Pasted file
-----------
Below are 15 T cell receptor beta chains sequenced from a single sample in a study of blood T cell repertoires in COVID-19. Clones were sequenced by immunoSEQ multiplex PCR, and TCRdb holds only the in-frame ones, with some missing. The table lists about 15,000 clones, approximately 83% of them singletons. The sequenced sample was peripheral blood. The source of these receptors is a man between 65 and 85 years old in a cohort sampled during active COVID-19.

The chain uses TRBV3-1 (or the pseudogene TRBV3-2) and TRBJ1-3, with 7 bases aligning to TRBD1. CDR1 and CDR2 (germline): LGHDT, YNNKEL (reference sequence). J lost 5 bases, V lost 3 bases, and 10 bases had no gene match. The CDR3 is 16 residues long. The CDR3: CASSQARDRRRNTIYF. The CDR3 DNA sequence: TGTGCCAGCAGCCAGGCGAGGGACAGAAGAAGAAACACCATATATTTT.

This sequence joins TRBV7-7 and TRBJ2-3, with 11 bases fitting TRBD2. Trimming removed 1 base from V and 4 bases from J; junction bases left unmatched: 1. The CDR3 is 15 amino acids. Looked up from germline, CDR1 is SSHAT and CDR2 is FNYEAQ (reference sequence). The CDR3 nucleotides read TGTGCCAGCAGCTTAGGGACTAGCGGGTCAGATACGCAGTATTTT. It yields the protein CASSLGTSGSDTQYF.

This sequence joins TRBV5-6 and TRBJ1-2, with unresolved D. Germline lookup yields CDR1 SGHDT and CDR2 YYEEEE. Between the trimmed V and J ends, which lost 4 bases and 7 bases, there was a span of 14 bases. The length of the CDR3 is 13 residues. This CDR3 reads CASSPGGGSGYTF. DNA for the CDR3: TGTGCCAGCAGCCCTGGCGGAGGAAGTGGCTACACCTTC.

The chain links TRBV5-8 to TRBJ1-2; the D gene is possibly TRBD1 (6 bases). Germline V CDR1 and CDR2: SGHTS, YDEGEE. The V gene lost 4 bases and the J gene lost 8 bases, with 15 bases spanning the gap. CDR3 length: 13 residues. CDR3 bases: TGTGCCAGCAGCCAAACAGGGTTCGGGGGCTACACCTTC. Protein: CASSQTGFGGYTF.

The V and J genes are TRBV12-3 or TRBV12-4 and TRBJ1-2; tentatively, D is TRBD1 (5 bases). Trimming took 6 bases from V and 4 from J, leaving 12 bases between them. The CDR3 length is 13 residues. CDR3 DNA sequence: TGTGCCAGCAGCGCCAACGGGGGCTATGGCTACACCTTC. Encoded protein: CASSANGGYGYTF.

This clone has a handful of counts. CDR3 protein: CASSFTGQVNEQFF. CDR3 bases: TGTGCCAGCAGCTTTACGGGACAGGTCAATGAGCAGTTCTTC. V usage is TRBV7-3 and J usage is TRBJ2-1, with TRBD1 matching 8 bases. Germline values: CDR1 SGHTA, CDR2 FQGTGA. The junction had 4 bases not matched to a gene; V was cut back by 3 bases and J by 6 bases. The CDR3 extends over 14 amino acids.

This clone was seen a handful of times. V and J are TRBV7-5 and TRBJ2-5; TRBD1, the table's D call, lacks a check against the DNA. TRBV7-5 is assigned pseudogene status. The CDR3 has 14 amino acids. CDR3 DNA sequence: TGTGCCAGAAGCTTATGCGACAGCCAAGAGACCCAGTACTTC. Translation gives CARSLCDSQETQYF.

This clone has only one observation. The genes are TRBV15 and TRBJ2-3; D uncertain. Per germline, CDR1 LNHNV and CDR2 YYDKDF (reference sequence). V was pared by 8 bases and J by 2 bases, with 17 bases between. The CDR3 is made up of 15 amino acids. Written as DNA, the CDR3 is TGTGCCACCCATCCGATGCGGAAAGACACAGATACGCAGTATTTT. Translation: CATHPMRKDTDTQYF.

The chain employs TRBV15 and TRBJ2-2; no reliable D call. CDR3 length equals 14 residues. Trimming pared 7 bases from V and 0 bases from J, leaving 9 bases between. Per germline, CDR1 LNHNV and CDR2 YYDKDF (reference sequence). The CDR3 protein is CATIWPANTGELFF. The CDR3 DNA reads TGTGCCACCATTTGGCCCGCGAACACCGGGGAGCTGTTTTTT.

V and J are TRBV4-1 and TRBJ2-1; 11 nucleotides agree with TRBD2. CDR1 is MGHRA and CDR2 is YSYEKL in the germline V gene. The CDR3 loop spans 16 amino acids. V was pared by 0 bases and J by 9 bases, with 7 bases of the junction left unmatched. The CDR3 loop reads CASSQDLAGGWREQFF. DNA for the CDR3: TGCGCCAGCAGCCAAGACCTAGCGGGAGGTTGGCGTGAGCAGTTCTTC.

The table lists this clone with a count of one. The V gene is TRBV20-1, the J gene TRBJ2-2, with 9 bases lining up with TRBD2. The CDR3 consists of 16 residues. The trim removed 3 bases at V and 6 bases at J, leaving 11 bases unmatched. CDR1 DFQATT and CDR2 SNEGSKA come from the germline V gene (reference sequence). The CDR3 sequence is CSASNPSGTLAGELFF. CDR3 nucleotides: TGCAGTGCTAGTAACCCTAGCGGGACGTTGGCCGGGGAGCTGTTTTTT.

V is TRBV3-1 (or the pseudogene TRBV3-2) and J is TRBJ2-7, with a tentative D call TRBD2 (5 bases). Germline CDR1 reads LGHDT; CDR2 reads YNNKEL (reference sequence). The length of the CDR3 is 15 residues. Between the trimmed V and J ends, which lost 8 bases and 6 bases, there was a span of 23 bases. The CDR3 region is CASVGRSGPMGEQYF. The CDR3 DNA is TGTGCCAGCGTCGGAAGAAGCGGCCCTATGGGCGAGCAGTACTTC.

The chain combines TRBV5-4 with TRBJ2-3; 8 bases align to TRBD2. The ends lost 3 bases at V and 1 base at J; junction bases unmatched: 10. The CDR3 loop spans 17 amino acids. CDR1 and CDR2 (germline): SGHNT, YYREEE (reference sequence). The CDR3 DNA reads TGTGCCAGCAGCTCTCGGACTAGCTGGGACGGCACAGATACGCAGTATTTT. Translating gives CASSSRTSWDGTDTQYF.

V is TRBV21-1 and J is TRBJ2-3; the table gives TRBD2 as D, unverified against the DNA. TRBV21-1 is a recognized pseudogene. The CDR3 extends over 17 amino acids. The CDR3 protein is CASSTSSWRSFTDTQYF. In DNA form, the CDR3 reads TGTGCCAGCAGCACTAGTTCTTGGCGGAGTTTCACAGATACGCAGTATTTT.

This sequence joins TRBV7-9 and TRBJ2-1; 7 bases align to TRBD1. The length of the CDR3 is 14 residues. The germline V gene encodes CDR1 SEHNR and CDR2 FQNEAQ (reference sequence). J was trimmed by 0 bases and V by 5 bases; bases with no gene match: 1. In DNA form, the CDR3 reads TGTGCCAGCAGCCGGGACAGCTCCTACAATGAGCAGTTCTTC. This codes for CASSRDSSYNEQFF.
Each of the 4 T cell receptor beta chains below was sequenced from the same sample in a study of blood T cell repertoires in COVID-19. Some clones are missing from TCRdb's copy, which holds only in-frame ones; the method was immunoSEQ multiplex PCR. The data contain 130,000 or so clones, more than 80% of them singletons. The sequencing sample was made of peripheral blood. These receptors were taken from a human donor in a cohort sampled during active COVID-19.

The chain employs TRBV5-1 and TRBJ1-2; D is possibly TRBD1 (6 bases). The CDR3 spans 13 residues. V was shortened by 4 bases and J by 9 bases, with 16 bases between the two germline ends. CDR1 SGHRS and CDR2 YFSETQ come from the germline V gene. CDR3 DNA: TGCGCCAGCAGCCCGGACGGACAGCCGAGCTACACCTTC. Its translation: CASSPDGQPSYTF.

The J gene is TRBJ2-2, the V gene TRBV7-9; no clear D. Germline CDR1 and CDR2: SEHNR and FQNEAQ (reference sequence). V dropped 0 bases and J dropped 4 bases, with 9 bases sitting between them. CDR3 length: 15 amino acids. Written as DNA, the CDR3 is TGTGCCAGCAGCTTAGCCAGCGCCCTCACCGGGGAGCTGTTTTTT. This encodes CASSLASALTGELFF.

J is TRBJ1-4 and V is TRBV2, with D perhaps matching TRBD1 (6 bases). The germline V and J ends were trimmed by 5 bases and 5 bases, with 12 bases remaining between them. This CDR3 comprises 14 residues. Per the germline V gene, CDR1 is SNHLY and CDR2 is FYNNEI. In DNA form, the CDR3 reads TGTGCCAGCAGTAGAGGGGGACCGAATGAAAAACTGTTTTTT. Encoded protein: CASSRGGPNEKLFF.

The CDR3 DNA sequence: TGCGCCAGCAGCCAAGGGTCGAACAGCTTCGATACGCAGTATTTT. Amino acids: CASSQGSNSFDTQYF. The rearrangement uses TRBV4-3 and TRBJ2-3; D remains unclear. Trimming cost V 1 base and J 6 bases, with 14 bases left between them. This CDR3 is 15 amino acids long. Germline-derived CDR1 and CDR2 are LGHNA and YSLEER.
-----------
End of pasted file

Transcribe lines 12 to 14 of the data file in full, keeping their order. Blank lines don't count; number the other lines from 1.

The table lists this clone with a count of one. The V gene is TRBV20-1, the J gene TRBJ2-2, with 9 bases lining up with TRBD2. The CDR3 consists of 16 residues. The trim removed 3 bases at V and 6 bases at J, leaving 11 bases unmatched. CDR1 DFQATT and CDR2 SNEGSKA come from the germline V gene (reference sequence). The CDR3 sequence is CSASNPSGTLAGELFF. CDR3 nucleotides: TGCAGTGCTAGTAACCCTAGCGGGACGTTGGCCGGGGAGCTGTTTTTT.

V is TRBV3-1 (or the pseudogene TRBV3-2) and J is TRBJ2-7, with a tentative D call TRBD2 (5 bases). Germline CDR1 reads LGHDT; CDR2 reads YNNKEL (reference sequence). The length of the CDR3 is 15 residues. Between the trimmed V and J ends, which lost 8 bases and 6 bases, there was a span of 23 bases. The CDR3 region is CASVGRSGPMGEQYF. The CDR3 DNA is TGTGCCAGCGTCGGAAGAAGCGGCCCTATGGGCGAGCAGTACTTC.

The chain combines TRBV5-4 with TRBJ2-3; 8 bases align to TRBD2. The ends lost 3 bases at V and 1 base at J; junction bases unmatched: 10. The CDR3 loop spans 17 amino acids. CDR1 and CDR2 (germline): SGHNT, YYREEE (reference sequence). The CDR3 DNA reads TGTGCCAGCAGCTCTCGGACTAGCTGGGACGGCACAGATACGCAGTATTTT. Translating gives CASSSRTSWDGTDTQYF.